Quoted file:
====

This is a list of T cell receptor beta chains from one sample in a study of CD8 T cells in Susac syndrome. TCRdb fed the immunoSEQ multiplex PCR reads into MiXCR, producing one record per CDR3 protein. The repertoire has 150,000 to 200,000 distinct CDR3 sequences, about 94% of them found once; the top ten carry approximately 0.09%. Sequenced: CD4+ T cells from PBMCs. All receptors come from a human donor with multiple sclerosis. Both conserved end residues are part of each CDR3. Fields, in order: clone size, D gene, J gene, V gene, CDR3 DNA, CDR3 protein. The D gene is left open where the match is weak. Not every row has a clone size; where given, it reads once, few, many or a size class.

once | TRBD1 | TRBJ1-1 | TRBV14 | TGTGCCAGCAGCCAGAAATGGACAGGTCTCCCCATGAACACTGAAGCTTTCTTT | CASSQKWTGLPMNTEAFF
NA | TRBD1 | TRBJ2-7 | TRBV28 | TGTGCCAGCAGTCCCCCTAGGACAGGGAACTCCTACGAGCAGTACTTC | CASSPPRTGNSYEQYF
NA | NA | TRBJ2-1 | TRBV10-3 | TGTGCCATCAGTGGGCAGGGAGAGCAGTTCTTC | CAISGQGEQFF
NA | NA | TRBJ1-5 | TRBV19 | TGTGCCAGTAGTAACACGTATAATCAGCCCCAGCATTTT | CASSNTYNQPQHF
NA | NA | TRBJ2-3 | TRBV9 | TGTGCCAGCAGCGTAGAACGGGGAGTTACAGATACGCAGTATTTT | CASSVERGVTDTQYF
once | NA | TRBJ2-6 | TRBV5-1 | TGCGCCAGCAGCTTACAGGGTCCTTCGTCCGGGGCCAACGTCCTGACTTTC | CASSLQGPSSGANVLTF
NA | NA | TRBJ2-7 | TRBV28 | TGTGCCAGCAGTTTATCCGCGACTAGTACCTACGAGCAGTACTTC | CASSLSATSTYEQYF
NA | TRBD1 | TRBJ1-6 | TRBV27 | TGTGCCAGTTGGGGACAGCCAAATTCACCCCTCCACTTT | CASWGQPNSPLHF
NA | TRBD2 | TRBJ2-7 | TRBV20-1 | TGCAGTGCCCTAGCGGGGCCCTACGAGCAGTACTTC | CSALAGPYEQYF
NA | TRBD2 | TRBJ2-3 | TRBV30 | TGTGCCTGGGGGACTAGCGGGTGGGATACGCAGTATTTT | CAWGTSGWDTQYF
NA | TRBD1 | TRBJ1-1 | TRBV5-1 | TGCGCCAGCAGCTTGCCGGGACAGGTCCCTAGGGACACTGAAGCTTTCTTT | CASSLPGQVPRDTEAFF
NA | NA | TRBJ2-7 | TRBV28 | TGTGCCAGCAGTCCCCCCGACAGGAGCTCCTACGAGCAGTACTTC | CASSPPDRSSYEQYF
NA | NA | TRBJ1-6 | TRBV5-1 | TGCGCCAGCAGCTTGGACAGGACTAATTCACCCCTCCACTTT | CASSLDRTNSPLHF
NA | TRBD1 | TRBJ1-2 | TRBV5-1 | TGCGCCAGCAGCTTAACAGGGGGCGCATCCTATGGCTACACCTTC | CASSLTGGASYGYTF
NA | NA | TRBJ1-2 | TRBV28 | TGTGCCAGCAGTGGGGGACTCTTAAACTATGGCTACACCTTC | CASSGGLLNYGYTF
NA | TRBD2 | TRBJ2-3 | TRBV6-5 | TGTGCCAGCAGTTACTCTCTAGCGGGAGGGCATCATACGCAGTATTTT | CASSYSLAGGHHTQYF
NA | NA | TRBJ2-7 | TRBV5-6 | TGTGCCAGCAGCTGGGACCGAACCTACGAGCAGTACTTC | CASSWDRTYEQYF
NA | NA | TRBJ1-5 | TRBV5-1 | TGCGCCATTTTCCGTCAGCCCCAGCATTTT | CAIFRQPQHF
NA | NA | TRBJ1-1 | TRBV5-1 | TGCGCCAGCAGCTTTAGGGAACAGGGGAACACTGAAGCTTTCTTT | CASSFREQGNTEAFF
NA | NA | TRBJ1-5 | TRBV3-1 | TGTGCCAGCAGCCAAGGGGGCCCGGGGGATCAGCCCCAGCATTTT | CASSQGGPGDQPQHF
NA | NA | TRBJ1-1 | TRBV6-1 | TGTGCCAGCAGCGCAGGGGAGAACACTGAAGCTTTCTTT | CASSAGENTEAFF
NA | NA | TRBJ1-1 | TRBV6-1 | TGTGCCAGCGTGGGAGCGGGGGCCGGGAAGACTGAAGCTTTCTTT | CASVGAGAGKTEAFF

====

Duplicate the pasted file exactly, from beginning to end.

This is a list of T cell receptor beta chains from one sample in a study of CD8 T cells in Susac syndrome. TCRdb fed the immunoSEQ multiplex PCR reads into MiXCR, producing one record per CDR3 protein. The repertoire has 150,000 to 200,000 distinct CDR3 sequences, about 94% of them found once; the top ten carry approximately 0.09%. Sequenced: CD4+ T cells from PBMCs. All receptors come from a human donor with multiple sclerosis. Both conserved end residues are part of each CDR3. Fields, in order: clone size, D gene, J gene, V gene, CDR3 DNA, CDR3 protein. The D gene is left open where the match is weak. Not every row has a clone size; where given, it reads once, few, many or a size class.

once | TRBD1 | TRBJ1-1 | TRBV14 | TGTGCCAGCAGCCAGAAATGGACAGGTCTCCCCATGAACACTGAAGCTTTCTTT | CASSQKWTGLPMNTEAFF
NA | TRBD1 | TRBJ2-7 | TRBV28 | TGTGCCAGCAGTCCCCCTAGGACAGGGAACTCCTACGAGCAGTACTTC | CASSPPRTGNSYEQYF
NA | NA | TRBJ2-1 | TRBV10-3 | TGTGCCATCAGTGGGCAGGGAGAGCAGTTCTTC | CAISGQGEQFF
NA | NA | TRBJ1-5 | TRBV19 | TGTGCCAGTAGTAACACGTATAATCAGCCCCAGCATTTT | CASSNTYNQPQHF
NA | NA | TRBJ2-3 | TRBV9 | TGTGCCAGCAGCGTAGAACGGGGAGTTACAGATACGCAGTATTTT | CASSVERGVTDTQYF
once | NA | TRBJ2-6 | TRBV5-1 | TGCGCCAGCAGCTTACAGGGTCCTTCGTCCGGGGCCAACGTCCTGACTTTC | CASSLQGPSSGANVLTF
NA | NA | TRBJ2-7 | TRBV28 | TGTGCCAGCAGTTTATCCGCGACTAGTACCTACGAGCAGTACTTC | CASSLSATSTYEQYF
NA | TRBD1 | TRBJ1-6 | TRBV27 | TGTGCCAGTTGGGGACAGCCAAATTCACCCCTCCACTTT | CASWGQPNSPLHF
NA | TRBD2 | TRBJ2-7 | TRBV20-1 | TGCAGTGCCCTAGCGGGGCCCTACGAGCAGTACTTC | CSALAGPYEQYF
NA | TRBD2 | TRBJ2-3 | TRBV30 | TGTGCCTGGGGGACTAGCGGGTGGGATACGCAGTATTTT | CAWGTSGWDTQYF
NA | TRBD1 | TRBJ1-1 | TRBV5-1 | TGCGCCAGCAGCTTGCCGGGACAGGTCCCTAGGGACACTGAAGCTTTCTTT | CASSLPGQVPRDTEAFF
NA | NA | TRBJ2-7 | TRBV28 | TGTGCCAGCAGTCCCCCCGACAGGAGCTCCTACGAGCAGTACTTC | CASSPPDRSSYEQYF
NA | NA | TRBJ1-6 | TRBV5-1 | TGCGCCAGCAGCTTGGACAGGACTAATTCACCCCTCCACTTT | CASSLDRTNSPLHF
NA | TRBD1 | TRBJ1-2 | TRBV5-1 | TGCGCCAGCAGCTTAACAGGGGGCGCATCCTATGGCTACACCTTC | CASSLTGGASYGYTF
NA | NA | TRBJ1-2 | TRBV28 | TGTGCCAGCAGTGGGGGACTCTTAAACTATGGCTACACCTTC | CASSGGLLNYGYTF
NA | TRBD2 | TRBJ2-3 | TRBV6-5 | TGTGCCAGCAGTTACTCTCTAGCGGGAGGGCATCATACGCAGTATTTT | CASSYSLAGGHHTQYF
NA | NA | TRBJ2-7 | TRBV5-6 | TGTGCCAGCAGCTGGGACCGAACCTACGAGCAGTACTTC | CASSWDRTYEQYF
NA | NA | TRBJ1-5 | TRBV5-1 | TGCGCCATTTTCCGTCAGCCCCAGCATTTT | CAIFRQPQHF
NA | NA | TRBJ1-1 | TRBV5-1 | TGCGCCAGCAGCTTTAGGGAACAGGGGAACACTGAAGCTTTCTTT | CASSFREQGNTEAFF
NA | NA | TRBJ1-5 | TRBV3-1 | TGTGCCAGCAGCCAAGGGGGCCCGGGGGATCAGCCCCAGCATTTT | CASSQGGPGDQPQHF
NA | NA | TRBJ1-1 | TRBV6-1 | TGTGCCAGCAGCGCAGGGGAGAACACTGAAGCTTTCTTT | CASSAGENTEAFF
NA | NA | TRBJ1-1 | TRBV6-1 | TGTGCCAGCGTGGGAGCGGGGGCCGGGAAGACTGAAGCTTTCTTT | CASVGAGAGKTEAFF